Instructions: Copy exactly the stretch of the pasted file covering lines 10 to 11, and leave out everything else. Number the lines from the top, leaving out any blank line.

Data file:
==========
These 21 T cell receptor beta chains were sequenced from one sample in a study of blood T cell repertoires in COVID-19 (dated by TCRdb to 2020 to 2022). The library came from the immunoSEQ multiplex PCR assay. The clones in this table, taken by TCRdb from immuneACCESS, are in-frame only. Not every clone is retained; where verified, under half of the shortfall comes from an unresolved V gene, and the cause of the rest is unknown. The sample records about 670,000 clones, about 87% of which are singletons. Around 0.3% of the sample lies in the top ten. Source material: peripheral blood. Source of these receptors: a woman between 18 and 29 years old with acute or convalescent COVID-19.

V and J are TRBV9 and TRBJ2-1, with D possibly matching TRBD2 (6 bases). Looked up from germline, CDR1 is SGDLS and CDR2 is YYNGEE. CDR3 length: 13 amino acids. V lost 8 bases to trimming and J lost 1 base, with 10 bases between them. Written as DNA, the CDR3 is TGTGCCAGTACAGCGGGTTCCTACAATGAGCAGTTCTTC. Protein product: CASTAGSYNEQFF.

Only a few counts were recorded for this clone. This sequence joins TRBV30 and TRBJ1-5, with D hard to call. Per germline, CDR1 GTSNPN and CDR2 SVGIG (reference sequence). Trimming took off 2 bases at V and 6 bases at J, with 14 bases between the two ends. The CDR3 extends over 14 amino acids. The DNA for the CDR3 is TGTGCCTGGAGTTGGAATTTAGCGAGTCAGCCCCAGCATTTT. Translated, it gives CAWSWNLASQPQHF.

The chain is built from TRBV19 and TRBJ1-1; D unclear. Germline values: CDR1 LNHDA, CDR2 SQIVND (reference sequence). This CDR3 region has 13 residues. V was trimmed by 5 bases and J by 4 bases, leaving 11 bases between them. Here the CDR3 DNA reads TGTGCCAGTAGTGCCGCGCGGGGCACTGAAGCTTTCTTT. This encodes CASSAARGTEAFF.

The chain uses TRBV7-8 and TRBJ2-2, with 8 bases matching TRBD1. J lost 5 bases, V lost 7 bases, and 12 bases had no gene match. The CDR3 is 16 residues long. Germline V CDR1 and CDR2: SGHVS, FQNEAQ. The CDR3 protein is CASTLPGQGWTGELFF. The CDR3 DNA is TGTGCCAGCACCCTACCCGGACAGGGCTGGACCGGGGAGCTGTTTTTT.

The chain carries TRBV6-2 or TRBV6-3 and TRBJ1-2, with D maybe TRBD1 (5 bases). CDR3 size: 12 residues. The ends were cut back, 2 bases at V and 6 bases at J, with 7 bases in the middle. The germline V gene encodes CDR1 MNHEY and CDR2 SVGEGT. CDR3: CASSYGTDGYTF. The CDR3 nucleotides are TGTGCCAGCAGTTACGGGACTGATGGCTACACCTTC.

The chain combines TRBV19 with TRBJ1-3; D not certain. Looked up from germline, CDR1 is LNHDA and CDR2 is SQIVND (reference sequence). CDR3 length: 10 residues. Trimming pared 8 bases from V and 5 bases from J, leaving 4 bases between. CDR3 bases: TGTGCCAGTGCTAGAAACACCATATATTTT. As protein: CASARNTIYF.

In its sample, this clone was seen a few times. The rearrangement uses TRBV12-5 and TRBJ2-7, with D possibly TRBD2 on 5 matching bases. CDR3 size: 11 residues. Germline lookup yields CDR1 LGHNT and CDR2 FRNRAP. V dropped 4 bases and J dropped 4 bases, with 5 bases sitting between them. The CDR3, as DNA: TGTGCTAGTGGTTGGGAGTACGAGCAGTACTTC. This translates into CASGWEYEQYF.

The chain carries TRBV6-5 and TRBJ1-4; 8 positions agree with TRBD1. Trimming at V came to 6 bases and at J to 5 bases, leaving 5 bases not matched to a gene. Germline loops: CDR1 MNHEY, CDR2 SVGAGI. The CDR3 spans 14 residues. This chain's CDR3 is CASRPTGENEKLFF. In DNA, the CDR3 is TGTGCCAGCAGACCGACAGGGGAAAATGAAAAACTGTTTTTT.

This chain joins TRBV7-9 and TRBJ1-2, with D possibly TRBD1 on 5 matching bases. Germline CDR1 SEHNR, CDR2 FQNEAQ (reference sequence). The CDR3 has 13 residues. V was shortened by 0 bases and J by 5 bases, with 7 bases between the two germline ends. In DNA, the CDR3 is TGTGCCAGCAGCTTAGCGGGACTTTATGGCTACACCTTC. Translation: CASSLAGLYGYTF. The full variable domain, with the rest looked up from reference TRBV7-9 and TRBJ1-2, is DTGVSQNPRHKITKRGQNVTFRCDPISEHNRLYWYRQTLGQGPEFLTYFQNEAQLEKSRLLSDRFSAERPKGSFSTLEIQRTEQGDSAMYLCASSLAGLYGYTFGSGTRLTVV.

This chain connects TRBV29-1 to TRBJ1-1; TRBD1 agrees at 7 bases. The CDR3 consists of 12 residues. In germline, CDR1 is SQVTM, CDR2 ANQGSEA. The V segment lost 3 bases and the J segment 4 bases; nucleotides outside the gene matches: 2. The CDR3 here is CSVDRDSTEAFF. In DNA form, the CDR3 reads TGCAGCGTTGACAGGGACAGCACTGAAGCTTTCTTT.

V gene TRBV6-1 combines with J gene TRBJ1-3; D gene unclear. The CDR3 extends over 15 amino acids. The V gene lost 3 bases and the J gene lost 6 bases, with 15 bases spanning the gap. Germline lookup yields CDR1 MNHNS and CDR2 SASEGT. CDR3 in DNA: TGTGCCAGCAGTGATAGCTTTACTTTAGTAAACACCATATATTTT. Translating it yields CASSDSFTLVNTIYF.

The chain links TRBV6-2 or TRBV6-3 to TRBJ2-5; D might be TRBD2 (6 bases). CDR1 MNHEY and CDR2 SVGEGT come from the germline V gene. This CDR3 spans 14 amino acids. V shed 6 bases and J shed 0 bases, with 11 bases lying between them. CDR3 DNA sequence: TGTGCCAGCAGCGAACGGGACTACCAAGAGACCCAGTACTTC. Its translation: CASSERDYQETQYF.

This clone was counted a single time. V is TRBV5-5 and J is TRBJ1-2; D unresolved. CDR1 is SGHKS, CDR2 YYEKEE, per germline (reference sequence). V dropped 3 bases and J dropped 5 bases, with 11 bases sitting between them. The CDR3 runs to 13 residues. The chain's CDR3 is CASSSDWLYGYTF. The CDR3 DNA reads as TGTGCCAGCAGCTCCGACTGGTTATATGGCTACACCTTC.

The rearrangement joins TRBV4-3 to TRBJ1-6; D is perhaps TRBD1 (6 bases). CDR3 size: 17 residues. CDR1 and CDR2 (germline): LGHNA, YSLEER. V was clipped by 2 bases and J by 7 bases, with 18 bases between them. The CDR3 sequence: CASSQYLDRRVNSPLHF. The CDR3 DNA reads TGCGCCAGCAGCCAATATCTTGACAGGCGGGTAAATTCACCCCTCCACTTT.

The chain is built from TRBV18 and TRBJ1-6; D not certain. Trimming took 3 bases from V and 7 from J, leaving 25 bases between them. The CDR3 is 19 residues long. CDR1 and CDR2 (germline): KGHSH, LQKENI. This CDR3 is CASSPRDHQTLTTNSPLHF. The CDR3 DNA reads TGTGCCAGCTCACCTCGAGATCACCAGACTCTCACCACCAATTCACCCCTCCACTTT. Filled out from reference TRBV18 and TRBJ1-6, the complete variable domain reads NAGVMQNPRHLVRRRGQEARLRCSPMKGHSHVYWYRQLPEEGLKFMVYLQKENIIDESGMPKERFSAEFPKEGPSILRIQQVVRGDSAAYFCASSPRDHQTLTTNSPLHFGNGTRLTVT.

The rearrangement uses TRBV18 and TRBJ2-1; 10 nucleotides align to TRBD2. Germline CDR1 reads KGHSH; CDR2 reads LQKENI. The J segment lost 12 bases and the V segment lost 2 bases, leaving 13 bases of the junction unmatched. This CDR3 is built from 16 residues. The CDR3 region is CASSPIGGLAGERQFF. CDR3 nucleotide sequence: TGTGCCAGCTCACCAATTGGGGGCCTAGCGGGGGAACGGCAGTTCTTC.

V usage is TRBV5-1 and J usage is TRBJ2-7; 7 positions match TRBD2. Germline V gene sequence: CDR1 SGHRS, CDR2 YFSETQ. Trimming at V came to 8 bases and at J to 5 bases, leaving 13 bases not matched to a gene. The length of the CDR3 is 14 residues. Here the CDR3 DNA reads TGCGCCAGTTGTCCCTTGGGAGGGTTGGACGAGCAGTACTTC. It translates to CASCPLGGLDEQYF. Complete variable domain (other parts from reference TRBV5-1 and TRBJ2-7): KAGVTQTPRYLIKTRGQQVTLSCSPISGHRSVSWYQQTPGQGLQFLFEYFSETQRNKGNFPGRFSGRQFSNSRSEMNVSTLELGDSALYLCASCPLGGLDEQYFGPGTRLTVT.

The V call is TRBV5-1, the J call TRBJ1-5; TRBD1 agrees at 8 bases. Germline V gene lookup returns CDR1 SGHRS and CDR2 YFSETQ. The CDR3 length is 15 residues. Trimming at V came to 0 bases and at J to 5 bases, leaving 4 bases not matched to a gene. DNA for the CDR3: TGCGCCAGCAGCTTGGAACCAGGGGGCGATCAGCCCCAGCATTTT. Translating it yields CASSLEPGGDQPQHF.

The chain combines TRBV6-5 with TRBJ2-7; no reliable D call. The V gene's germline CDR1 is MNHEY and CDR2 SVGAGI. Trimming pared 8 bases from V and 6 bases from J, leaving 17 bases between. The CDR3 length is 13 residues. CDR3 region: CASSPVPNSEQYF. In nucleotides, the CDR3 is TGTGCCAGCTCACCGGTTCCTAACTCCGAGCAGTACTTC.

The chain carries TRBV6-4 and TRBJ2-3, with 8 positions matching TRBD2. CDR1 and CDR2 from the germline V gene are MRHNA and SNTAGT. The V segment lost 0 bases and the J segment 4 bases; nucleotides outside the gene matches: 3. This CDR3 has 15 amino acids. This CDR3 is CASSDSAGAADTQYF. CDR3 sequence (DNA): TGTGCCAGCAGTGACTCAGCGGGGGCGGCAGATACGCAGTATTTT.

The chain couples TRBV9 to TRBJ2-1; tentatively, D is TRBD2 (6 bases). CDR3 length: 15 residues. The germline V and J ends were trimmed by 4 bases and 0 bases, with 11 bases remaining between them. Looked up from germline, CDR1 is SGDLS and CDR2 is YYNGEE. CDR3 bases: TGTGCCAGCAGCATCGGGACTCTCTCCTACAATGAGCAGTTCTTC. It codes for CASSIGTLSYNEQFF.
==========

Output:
This chain joins TRBV7-9 and TRBJ1-2, with D possibly TRBD1 on 5 matching bases. Germline CDR1 SEHNR, CDR2 FQNEAQ (reference sequence). The CDR3 has 13 residues. V was shortened by 0 bases and J by 5 bases, with 7 bases between the two germline ends. In DNA, the CDR3 is TGTGCCAGCAGCTTAGCGGGACTTTATGGCTACACCTTC. Translation: CASSLAGLYGYTF. The full variable domain, with the rest looked up from reference TRBV7-9 and TRBJ1-2, is DTGVSQNPRHKITKRGQNVTFRCDPISEHNRLYWYRQTLGQGPEFLTYFQNEAQLEKSRLLSDRFSAERPKGSFSTLEIQRTEQGDSAMYLCASSLAGLYGYTFGSGTRLTVV.

This chain connects TRBV29-1 to TRBJ1-1; TRBD1 agrees at 7 bases. The CDR3 consists of 12 residues. In germline, CDR1 is SQVTM, CDR2 ANQGSEA. The V segment lost 3 bases and the J segment 4 bases; nucleotides outside the gene matches: 2. The CDR3 here is CSVDRDSTEAFF. In DNA form, the CDR3 reads TGCAGCGTTGACAGGGACAGCACTGAAGCTTTCTTT.